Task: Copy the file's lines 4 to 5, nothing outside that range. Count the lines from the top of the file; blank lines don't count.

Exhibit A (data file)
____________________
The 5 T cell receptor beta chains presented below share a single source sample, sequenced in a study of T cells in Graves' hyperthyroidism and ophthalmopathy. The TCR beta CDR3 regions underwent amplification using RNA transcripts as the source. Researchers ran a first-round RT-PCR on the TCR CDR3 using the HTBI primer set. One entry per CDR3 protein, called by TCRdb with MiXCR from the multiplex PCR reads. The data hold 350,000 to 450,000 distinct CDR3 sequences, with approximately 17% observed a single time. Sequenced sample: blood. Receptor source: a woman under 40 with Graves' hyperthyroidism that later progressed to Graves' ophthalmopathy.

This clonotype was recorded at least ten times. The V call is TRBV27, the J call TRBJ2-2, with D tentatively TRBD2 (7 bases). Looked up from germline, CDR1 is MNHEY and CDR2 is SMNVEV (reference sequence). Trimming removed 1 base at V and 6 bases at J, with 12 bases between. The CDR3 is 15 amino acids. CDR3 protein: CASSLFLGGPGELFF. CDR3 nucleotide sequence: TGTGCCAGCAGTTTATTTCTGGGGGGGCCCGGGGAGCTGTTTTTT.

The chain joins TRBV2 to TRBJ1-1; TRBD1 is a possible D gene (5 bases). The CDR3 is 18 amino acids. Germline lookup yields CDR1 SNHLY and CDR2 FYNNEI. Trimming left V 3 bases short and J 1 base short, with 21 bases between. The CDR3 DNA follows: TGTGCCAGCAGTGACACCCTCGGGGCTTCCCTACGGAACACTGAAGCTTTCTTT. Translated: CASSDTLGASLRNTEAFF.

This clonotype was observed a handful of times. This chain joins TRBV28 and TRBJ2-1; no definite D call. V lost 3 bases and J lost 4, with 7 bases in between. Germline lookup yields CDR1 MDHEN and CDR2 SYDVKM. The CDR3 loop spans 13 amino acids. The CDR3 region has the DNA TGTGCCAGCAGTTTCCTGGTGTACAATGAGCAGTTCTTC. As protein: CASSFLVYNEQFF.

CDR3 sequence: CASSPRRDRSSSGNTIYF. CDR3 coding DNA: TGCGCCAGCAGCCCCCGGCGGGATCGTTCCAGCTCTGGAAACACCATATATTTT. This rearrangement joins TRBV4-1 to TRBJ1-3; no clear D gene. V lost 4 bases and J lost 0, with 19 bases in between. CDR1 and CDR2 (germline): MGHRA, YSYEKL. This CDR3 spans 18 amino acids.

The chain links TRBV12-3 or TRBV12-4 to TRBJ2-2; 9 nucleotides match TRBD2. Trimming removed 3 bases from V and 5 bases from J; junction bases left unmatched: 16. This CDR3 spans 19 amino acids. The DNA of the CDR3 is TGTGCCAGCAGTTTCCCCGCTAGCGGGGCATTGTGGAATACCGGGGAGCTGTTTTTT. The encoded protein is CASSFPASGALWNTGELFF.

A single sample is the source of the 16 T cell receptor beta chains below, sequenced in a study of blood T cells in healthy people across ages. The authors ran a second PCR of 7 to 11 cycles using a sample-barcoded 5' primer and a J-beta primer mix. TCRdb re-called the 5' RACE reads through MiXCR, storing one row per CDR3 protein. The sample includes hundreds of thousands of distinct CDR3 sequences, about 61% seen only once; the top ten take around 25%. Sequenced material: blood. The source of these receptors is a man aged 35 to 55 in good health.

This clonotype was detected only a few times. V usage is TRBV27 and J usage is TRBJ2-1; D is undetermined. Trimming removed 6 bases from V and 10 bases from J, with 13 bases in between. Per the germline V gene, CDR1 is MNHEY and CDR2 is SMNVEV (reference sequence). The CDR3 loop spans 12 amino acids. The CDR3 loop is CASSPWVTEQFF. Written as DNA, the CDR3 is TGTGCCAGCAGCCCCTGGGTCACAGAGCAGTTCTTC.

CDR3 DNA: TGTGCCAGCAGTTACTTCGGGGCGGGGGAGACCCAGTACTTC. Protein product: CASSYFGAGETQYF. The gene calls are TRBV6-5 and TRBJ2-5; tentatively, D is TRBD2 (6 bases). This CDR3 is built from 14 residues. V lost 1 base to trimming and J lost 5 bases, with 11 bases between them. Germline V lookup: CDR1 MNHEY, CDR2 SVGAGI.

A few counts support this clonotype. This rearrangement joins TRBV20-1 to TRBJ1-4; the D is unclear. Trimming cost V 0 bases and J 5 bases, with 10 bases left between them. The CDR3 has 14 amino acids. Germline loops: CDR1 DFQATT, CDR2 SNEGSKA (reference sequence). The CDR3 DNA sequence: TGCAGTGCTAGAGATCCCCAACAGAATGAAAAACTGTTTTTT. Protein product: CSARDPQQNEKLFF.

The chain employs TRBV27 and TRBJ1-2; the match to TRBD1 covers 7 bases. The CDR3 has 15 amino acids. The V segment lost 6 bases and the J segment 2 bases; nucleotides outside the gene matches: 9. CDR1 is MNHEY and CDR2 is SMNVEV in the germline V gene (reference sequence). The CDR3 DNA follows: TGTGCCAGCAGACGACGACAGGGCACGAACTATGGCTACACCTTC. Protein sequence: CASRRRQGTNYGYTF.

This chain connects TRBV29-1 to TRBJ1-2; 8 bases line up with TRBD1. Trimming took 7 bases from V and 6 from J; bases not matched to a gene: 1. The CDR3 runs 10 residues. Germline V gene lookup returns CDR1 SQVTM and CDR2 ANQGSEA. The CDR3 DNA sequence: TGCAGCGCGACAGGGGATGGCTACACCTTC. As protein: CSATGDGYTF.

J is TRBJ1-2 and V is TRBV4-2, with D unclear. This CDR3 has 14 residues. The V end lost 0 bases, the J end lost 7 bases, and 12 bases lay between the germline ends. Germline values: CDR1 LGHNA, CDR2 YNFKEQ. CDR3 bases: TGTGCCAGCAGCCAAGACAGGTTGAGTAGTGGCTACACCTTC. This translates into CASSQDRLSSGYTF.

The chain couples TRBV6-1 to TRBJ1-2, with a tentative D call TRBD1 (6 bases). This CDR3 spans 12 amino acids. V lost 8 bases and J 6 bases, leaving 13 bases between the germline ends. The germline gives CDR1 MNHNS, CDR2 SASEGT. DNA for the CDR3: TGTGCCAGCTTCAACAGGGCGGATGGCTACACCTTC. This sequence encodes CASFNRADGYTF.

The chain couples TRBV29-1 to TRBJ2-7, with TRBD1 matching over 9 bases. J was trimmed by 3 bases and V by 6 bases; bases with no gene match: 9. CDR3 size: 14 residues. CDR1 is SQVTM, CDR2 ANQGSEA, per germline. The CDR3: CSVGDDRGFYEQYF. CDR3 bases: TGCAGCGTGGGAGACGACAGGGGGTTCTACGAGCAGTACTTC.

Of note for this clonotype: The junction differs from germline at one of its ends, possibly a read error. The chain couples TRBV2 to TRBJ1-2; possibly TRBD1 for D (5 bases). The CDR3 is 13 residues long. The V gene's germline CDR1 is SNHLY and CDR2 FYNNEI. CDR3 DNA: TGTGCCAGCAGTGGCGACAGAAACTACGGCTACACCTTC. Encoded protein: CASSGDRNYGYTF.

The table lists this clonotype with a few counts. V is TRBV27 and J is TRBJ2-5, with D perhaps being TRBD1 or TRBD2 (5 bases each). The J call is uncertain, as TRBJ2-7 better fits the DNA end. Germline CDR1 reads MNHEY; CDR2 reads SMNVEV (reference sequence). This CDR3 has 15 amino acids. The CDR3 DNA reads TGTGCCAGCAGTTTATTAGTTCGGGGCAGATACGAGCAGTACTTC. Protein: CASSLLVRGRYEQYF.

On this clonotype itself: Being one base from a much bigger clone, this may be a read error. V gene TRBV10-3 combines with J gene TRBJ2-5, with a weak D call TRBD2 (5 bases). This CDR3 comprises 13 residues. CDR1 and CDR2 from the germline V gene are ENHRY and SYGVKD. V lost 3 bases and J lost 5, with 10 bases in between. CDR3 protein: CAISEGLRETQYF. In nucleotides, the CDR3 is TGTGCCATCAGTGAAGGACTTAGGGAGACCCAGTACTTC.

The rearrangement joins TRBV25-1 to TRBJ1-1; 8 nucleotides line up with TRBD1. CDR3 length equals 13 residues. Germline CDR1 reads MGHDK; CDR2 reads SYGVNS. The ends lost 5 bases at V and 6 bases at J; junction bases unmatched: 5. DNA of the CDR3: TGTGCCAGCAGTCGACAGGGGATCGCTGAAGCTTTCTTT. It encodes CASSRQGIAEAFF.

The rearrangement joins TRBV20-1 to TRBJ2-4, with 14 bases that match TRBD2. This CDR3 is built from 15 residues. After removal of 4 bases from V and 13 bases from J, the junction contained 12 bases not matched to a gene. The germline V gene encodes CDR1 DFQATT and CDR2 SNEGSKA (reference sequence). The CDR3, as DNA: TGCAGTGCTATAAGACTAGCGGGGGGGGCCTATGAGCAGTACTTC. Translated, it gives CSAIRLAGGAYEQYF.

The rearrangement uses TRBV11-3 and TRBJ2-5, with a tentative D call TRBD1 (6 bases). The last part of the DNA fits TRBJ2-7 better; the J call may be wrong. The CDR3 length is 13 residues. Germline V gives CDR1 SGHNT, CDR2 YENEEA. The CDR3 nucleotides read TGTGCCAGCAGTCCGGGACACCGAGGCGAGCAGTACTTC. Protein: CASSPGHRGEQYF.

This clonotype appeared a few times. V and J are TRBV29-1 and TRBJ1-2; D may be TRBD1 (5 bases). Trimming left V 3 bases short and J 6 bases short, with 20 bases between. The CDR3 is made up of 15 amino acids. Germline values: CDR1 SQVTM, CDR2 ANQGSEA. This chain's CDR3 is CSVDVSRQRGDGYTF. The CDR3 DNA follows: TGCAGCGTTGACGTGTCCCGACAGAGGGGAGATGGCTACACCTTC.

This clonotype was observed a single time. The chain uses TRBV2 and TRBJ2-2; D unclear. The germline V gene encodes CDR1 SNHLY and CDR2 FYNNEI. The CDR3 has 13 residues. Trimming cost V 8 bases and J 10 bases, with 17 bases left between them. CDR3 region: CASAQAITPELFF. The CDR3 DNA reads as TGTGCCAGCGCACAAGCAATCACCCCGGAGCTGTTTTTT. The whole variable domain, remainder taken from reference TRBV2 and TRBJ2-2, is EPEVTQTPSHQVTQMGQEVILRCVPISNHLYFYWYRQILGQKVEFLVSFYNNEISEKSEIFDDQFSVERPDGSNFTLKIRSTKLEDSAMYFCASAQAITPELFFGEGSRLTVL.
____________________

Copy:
This clonotype was observed a handful of times. This chain joins TRBV28 and TRBJ2-1; no definite D call. V lost 3 bases and J lost 4, with 7 bases in between. Germline lookup yields CDR1 MDHEN and CDR2 SYDVKM. The CDR3 loop spans 13 amino acids. The CDR3 region has the DNA TGTGCCAGCAGTTTCCTGGTGTACAATGAGCAGTTCTTC. As protein: CASSFLVYNEQFF.

CDR3 sequence: CASSPRRDRSSSGNTIYF. CDR3 coding DNA: TGCGCCAGCAGCCCCCGGCGGGATCGTTCCAGCTCTGGAAACACCATATATTTT. This rearrangement joins TRBV4-1 to TRBJ1-3; no clear D gene. V lost 4 bases and J lost 0, with 19 bases in between. CDR1 and CDR2 (germline): MGHRA, YSYEKL. This CDR3 spans 18 amino acids.